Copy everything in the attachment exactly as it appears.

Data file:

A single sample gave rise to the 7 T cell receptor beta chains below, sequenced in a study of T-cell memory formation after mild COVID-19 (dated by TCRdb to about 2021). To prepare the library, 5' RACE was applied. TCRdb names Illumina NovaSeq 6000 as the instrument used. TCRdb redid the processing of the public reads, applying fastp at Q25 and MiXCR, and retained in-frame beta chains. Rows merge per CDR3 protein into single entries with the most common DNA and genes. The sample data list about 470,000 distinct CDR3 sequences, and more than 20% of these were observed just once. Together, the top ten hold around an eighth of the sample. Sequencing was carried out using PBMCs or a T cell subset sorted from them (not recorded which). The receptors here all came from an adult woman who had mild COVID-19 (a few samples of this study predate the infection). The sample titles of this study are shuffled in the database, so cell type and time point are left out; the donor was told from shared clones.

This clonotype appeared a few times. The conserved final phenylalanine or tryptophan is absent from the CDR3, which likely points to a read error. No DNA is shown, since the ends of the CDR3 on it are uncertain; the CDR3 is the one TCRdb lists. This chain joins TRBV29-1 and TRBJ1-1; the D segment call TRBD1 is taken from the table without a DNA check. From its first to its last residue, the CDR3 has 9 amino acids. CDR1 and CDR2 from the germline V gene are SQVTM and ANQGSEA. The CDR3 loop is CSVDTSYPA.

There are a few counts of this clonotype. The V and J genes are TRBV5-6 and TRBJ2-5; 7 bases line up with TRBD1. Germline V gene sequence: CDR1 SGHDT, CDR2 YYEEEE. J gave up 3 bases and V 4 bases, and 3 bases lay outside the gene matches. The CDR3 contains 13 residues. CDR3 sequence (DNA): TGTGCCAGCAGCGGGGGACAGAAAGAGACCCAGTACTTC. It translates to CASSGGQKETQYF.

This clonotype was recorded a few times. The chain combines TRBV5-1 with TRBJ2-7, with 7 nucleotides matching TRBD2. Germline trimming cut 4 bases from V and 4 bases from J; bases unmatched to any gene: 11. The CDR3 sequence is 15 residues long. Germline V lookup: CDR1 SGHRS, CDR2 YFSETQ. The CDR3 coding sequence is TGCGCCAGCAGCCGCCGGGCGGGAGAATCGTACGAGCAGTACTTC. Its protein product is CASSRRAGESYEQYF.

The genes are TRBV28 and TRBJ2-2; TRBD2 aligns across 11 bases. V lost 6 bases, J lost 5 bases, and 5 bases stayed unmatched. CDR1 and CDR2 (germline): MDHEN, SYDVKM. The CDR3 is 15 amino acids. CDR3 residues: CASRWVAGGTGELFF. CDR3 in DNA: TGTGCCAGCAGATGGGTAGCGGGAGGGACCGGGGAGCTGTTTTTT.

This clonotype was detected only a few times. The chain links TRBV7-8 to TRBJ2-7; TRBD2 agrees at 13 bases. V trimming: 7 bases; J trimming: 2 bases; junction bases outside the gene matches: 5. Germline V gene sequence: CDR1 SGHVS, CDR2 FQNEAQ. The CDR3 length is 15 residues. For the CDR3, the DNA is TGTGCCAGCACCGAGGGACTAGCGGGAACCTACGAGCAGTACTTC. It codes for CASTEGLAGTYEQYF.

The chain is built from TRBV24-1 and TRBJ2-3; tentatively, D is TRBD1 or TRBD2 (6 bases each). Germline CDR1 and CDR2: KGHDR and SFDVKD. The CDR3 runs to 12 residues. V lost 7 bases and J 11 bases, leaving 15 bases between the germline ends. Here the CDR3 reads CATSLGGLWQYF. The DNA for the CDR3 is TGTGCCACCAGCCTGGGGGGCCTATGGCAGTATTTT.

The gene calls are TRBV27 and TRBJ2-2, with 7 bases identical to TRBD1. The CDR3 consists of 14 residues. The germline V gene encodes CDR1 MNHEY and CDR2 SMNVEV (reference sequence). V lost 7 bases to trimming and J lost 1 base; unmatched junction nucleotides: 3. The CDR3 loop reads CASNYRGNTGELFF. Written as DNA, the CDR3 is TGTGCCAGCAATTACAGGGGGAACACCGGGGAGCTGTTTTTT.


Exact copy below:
A single sample gave rise to the 7 T cell receptor beta chains below, sequenced in a study of T-cell memory formation after mild COVID-19 (dated by TCRdb to about 2021). To prepare the library, 5' RACE was applied. TCRdb names Illumina NovaSeq 6000 as the instrument used. TCRdb redid the processing of the public reads, applying fastp at Q25 and MiXCR, and retained in-frame beta chains. Rows merge per CDR3 protein into single entries with the most common DNA and genes. The sample data list about 470,000 distinct CDR3 sequences, and more than 20% of these were observed just once. Together, the top ten hold around an eighth of the sample. Sequencing was carried out using PBMCs or a T cell subset sorted from them (not recorded which). The receptors here all came from an adult woman who had mild COVID-19 (a few samples of this study predate the infection). The sample titles of this study are shuffled in the database, so cell type and time point are left out; the donor was told from shared clones.

This clonotype appeared a few times. The conserved final phenylalanine or tryptophan is absent from the CDR3, which likely points to a read error. No DNA is shown, since the ends of the CDR3 on it are uncertain; the CDR3 is the one TCRdb lists. This chain joins TRBV29-1 and TRBJ1-1; the D segment call TRBD1 is taken from the table without a DNA check. From its first to its last residue, the CDR3 has 9 amino acids. CDR1 and CDR2 from the germline V gene are SQVTM and ANQGSEA. The CDR3 loop is CSVDTSYPA.

There are a few counts of this clonotype. The V and J genes are TRBV5-6 and TRBJ2-5; 7 bases line up with TRBD1. Germline V gene sequence: CDR1 SGHDT, CDR2 YYEEEE. J gave up 3 bases and V 4 bases, and 3 bases lay outside the gene matches. The CDR3 contains 13 residues. CDR3 sequence (DNA): TGTGCCAGCAGCGGGGGACAGAAAGAGACCCAGTACTTC. It translates to CASSGGQKETQYF.

This clonotype was recorded a few times. The chain combines TRBV5-1 with TRBJ2-7, with 7 nucleotides matching TRBD2. Germline trimming cut 4 bases from V and 4 bases from J; bases unmatched to any gene: 11. The CDR3 sequence is 15 residues long. Germline V lookup: CDR1 SGHRS, CDR2 YFSETQ. The CDR3 coding sequence is TGCGCCAGCAGCCGCCGGGCGGGAGAATCGTACGAGCAGTACTTC. Its protein product is CASSRRAGESYEQYF.

The genes are TRBV28 and TRBJ2-2; TRBD2 aligns across 11 bases. V lost 6 bases, J lost 5 bases, and 5 bases stayed unmatched. CDR1 and CDR2 (germline): MDHEN, SYDVKM. The CDR3 is 15 amino acids. CDR3 residues: CASRWVAGGTGELFF. CDR3 in DNA: TGTGCCAGCAGATGGGTAGCGGGAGGGACCGGGGAGCTGTTTTTT.

This clonotype was detected only a few times. The chain links TRBV7-8 to TRBJ2-7; TRBD2 agrees at 13 bases. V trimming: 7 bases; J trimming: 2 bases; junction bases outside the gene matches: 5. Germline V gene sequence: CDR1 SGHVS, CDR2 FQNEAQ. The CDR3 length is 15 residues. For the CDR3, the DNA is TGTGCCAGCACCGAGGGACTAGCGGGAACCTACGAGCAGTACTTC. It codes for CASTEGLAGTYEQYF.

The chain is built from TRBV24-1 and TRBJ2-3; tentatively, D is TRBD1 or TRBD2 (6 bases each). Germline CDR1 and CDR2: KGHDR and SFDVKD. The CDR3 runs to 12 residues. V lost 7 bases and J 11 bases, leaving 15 bases between the germline ends. Here the CDR3 reads CATSLGGLWQYF. The DNA for the CDR3 is TGTGCCACCAGCCTGGGGGGCCTATGGCAGTATTTT.

The gene calls are TRBV27 and TRBJ2-2, with 7 bases identical to TRBD1. The CDR3 consists of 14 residues. The germline V gene encodes CDR1 MNHEY and CDR2 SMNVEV (reference sequence). V lost 7 bases to trimming and J lost 1 base; unmatched junction nucleotides: 3. The CDR3 loop reads CASNYRGNTGELFF. Written as DNA, the CDR3 is TGTGCCAGCAATTACAGGGGGAACACCGGGGAGCTGTTTTTT.